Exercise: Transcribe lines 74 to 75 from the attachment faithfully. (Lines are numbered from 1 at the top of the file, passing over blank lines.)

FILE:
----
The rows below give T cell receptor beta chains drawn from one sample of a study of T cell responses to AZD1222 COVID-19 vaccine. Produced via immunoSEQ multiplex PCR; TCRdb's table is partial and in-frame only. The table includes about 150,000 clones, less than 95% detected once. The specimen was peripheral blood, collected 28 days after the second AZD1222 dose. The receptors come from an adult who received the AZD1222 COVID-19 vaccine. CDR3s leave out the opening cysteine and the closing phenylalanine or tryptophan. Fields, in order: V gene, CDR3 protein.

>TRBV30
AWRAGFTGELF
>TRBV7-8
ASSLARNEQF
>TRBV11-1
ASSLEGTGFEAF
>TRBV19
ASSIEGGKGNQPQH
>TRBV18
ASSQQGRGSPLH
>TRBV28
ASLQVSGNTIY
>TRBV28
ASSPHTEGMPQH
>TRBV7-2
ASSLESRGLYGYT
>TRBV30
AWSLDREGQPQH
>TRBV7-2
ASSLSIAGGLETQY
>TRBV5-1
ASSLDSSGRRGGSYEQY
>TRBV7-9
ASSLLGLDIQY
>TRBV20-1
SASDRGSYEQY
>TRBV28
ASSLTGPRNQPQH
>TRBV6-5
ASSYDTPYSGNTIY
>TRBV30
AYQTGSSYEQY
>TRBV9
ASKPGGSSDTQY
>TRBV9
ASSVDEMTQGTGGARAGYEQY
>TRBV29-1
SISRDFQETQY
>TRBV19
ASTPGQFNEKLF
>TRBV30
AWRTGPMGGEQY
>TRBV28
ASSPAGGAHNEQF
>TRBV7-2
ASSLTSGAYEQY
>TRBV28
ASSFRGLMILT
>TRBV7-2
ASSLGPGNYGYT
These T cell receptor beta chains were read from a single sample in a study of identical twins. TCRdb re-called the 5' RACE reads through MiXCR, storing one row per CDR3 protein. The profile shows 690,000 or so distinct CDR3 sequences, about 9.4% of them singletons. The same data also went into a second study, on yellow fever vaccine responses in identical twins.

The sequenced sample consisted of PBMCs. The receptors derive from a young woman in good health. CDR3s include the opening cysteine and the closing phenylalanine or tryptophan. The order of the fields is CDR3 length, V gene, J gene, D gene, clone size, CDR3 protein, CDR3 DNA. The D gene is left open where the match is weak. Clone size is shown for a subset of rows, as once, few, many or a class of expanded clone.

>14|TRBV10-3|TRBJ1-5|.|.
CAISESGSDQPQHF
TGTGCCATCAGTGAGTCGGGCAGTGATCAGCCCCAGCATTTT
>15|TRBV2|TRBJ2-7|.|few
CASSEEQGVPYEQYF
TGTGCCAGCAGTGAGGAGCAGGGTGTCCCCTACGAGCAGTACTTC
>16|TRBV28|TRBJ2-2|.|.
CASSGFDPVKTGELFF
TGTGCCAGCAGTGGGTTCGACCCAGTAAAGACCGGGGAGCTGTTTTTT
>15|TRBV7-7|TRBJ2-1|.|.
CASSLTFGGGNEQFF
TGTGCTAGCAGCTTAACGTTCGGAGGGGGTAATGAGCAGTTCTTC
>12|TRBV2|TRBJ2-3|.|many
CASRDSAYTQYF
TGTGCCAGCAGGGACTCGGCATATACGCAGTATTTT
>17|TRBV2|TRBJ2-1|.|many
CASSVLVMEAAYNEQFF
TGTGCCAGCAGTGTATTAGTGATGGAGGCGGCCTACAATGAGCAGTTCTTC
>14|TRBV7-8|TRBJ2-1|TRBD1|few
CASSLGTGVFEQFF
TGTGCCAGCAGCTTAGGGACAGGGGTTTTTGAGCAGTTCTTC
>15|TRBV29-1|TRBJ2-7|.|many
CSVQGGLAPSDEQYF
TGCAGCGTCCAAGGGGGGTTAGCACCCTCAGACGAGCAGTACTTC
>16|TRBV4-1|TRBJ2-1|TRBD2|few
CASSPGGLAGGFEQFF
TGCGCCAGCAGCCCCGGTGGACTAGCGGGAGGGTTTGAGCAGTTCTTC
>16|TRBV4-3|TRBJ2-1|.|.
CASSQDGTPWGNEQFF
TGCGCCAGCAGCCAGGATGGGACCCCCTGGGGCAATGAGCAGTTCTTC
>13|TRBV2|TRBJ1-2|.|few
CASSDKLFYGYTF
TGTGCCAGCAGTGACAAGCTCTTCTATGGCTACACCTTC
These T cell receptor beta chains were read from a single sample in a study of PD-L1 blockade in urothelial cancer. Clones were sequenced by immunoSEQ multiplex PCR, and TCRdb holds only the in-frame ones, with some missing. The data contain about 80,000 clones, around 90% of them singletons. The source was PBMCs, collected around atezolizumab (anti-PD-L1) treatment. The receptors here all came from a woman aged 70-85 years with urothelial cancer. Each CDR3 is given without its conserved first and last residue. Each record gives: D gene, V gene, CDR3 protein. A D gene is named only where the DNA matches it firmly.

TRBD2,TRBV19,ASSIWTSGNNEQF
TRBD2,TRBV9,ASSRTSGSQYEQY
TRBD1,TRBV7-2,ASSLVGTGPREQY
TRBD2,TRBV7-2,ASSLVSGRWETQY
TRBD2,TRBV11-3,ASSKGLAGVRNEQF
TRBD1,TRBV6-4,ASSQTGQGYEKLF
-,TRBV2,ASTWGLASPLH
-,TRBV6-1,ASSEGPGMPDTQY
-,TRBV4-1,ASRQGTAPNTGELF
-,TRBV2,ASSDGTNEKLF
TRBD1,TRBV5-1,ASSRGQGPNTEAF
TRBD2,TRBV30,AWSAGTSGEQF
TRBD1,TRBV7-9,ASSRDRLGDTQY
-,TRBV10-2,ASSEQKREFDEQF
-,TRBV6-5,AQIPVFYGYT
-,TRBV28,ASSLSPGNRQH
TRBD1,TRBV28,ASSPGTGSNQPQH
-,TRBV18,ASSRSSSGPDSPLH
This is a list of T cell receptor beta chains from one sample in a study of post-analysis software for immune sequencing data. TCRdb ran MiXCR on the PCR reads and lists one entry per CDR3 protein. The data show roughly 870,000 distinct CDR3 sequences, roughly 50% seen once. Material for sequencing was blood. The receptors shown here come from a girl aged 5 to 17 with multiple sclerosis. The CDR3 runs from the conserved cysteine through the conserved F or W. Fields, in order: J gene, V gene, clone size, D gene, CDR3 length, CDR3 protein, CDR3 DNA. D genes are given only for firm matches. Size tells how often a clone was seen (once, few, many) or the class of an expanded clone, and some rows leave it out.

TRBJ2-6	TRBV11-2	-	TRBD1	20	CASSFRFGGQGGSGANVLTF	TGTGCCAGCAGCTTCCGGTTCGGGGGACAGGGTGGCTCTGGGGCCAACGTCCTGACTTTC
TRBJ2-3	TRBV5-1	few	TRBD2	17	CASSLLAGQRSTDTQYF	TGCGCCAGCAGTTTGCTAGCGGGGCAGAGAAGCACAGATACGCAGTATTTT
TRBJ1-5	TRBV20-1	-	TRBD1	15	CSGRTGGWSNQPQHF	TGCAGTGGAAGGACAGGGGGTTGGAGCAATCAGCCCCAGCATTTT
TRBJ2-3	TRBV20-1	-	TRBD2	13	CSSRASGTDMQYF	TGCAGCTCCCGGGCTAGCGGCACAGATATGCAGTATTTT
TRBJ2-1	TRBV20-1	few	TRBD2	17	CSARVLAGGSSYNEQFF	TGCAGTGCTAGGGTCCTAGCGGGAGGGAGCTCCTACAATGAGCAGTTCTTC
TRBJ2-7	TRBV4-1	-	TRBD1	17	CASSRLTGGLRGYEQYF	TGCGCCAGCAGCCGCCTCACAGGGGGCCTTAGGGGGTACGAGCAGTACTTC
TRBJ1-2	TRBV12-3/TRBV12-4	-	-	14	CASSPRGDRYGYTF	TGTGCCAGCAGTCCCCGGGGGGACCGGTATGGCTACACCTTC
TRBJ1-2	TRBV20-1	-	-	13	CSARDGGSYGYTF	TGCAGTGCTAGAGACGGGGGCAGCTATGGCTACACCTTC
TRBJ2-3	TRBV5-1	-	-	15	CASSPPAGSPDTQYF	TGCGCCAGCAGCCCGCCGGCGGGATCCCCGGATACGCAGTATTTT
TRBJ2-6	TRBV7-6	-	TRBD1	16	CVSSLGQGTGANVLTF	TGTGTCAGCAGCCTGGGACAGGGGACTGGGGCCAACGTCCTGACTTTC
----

TGTGCCAGCAGCTTAGGGACAGGGGTTTTTGAGCAGTTCTTC
>15|TRBV29-1|TRBJ2-7|.|many